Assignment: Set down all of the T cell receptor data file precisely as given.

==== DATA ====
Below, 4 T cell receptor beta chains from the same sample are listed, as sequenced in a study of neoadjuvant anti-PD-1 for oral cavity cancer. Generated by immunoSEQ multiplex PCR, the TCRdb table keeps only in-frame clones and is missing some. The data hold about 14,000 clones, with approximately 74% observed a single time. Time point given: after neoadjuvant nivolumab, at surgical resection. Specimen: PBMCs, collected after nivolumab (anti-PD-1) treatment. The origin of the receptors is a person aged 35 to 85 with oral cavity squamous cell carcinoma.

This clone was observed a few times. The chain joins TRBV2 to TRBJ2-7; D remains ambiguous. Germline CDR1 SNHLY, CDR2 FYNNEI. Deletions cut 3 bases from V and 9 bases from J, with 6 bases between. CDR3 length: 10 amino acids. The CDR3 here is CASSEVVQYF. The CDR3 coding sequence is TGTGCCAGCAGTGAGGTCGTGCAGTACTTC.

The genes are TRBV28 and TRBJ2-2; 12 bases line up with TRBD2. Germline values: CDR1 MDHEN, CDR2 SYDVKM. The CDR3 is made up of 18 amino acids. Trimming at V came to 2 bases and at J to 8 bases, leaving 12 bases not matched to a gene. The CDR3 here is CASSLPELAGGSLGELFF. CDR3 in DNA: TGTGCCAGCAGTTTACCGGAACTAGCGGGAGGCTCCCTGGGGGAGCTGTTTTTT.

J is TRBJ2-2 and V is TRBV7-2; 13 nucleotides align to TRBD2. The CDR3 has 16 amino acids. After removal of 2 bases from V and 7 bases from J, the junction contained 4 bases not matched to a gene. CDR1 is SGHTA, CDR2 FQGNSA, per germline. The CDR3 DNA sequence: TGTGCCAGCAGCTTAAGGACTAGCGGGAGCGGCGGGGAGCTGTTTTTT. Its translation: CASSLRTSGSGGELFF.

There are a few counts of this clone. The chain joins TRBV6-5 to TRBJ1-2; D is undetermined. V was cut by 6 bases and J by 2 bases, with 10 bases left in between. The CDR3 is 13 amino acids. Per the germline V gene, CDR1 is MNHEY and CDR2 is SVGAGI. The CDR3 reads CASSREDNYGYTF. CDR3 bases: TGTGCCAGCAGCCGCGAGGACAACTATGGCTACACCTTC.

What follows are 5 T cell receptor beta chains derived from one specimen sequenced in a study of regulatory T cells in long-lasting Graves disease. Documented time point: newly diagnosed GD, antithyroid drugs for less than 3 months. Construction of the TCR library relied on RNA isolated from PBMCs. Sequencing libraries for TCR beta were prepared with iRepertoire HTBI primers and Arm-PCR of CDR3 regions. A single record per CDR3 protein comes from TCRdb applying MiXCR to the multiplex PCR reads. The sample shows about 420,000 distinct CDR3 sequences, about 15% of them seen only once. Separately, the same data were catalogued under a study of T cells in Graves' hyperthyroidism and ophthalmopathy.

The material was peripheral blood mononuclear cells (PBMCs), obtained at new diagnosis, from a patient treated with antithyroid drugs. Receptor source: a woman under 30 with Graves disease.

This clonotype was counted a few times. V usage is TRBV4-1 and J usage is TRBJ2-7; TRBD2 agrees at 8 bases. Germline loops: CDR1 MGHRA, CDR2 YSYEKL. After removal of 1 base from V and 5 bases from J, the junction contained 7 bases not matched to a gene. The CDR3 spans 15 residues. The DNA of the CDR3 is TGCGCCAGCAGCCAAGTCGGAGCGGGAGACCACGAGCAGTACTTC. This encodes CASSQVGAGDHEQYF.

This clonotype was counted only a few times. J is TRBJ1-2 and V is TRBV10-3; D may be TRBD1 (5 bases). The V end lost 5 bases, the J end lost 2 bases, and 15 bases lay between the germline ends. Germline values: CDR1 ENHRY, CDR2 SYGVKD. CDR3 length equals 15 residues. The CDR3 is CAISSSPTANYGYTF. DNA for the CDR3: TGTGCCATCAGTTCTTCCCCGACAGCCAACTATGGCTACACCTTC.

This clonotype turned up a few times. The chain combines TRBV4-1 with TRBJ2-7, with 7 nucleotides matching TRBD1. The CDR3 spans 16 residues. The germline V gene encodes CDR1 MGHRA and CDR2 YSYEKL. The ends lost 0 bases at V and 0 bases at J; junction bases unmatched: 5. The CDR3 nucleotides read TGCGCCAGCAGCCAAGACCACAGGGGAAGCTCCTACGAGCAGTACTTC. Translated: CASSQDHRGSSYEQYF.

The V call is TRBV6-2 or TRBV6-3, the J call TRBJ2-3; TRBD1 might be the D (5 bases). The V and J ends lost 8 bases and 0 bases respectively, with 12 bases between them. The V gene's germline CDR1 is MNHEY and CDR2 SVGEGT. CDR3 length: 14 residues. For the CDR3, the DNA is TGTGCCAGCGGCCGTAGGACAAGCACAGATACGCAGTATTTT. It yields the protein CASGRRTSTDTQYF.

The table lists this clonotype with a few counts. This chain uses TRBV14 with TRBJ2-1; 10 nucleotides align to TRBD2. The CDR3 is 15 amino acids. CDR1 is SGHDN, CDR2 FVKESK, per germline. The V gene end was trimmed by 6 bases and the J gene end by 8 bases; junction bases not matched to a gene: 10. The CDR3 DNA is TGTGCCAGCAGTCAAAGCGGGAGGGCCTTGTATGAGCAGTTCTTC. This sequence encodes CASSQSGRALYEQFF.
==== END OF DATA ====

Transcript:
Below, 4 T cell receptor beta chains from the same sample are listed, as sequenced in a study of neoadjuvant anti-PD-1 for oral cavity cancer. Generated by immunoSEQ multiplex PCR, the TCRdb table keeps only in-frame clones and is missing some. The data hold about 14,000 clones, with approximately 74% observed a single time. Time point given: after neoadjuvant nivolumab, at surgical resection. Specimen: PBMCs, collected after nivolumab (anti-PD-1) treatment. The origin of the receptors is a person aged 35 to 85 with oral cavity squamous cell carcinoma.

This clone was observed a few times. The chain joins TRBV2 to TRBJ2-7; D remains ambiguous. Germline CDR1 SNHLY, CDR2 FYNNEI. Deletions cut 3 bases from V and 9 bases from J, with 6 bases between. CDR3 length: 10 amino acids. The CDR3 here is CASSEVVQYF. The CDR3 coding sequence is TGTGCCAGCAGTGAGGTCGTGCAGTACTTC.

The genes are TRBV28 and TRBJ2-2; 12 bases line up with TRBD2. Germline values: CDR1 MDHEN, CDR2 SYDVKM. The CDR3 is made up of 18 amino acids. Trimming at V came to 2 bases and at J to 8 bases, leaving 12 bases not matched to a gene. The CDR3 here is CASSLPELAGGSLGELFF. CDR3 in DNA: TGTGCCAGCAGTTTACCGGAACTAGCGGGAGGCTCCCTGGGGGAGCTGTTTTTT.

J is TRBJ2-2 and V is TRBV7-2; 13 nucleotides align to TRBD2. The CDR3 has 16 amino acids. After removal of 2 bases from V and 7 bases from J, the junction contained 4 bases not matched to a gene. CDR1 is SGHTA, CDR2 FQGNSA, per germline. The CDR3 DNA sequence: TGTGCCAGCAGCTTAAGGACTAGCGGGAGCGGCGGGGAGCTGTTTTTT. Its translation: CASSLRTSGSGGELFF.

There are a few counts of this clone. The chain joins TRBV6-5 to TRBJ1-2; D is undetermined. V was cut by 6 bases and J by 2 bases, with 10 bases left in between. The CDR3 is 13 amino acids. Per the germline V gene, CDR1 is MNHEY and CDR2 is SVGAGI. The CDR3 reads CASSREDNYGYTF. CDR3 bases: TGTGCCAGCAGCCGCGAGGACAACTATGGCTACACCTTC.

What follows are 5 T cell receptor beta chains derived from one specimen sequenced in a study of regulatory T cells in long-lasting Graves disease. Documented time point: newly diagnosed GD, antithyroid drugs for less than 3 months. Construction of the TCR library relied on RNA isolated from PBMCs. Sequencing libraries for TCR beta were prepared with iRepertoire HTBI primers and Arm-PCR of CDR3 regions. A single record per CDR3 protein comes from TCRdb applying MiXCR to the multiplex PCR reads. The sample shows about 420,000 distinct CDR3 sequences, about 15% of them seen only once. Separately, the same data were catalogued under a study of T cells in Graves' hyperthyroidism and ophthalmopathy.

The material was peripheral blood mononuclear cells (PBMCs), obtained at new diagnosis, from a patient treated with antithyroid drugs. Receptor source: a woman under 30 with Graves disease.

This clonotype was counted a few times. V usage is TRBV4-1 and J usage is TRBJ2-7; TRBD2 agrees at 8 bases. Germline loops: CDR1 MGHRA, CDR2 YSYEKL. After removal of 1 base from V and 5 bases from J, the junction contained 7 bases not matched to a gene. The CDR3 spans 15 residues. The DNA of the CDR3 is TGCGCCAGCAGCCAAGTCGGAGCGGGAGACCACGAGCAGTACTTC. This encodes CASSQVGAGDHEQYF.

This clonotype was counted only a few times. J is TRBJ1-2 and V is TRBV10-3; D may be TRBD1 (5 bases). The V end lost 5 bases, the J end lost 2 bases, and 15 bases lay between the germline ends. Germline values: CDR1 ENHRY, CDR2 SYGVKD. CDR3 length equals 15 residues. The CDR3 is CAISSSPTANYGYTF. DNA for the CDR3: TGTGCCATCAGTTCTTCCCCGACAGCCAACTATGGCTACACCTTC.

This clonotype turned up a few times. The chain combines TRBV4-1 with TRBJ2-7, with 7 nucleotides matching TRBD1. The CDR3 spans 16 residues. The germline V gene encodes CDR1 MGHRA and CDR2 YSYEKL. The ends lost 0 bases at V and 0 bases at J; junction bases unmatched: 5. The CDR3 nucleotides read TGCGCCAGCAGCCAAGACCACAGGGGAAGCTCCTACGAGCAGTACTTC. Translated: CASSQDHRGSSYEQYF.

The V call is TRBV6-2 or TRBV6-3, the J call TRBJ2-3; TRBD1 might be the D (5 bases). The V and J ends lost 8 bases and 0 bases respectively, with 12 bases between them. The V gene's germline CDR1 is MNHEY and CDR2 SVGEGT. CDR3 length: 14 residues. For the CDR3, the DNA is TGTGCCAGCGGCCGTAGGACAAGCACAGATACGCAGTATTTT. It yields the protein CASGRRTSTDTQYF.

The table lists this clonotype with a few counts. This chain uses TRBV14 with TRBJ2-1; 10 nucleotides align to TRBD2. The CDR3 is 15 amino acids. CDR1 is SGHDN, CDR2 FVKESK, per germline. The V gene end was trimmed by 6 bases and the J gene end by 8 bases; junction bases not matched to a gene: 10. The CDR3 DNA is TGTGCCAGCAGTCAAAGCGGGAGGGCCTTGTATGAGCAGTTCTTC. This sequence encodes CASSQSGRALYEQFF.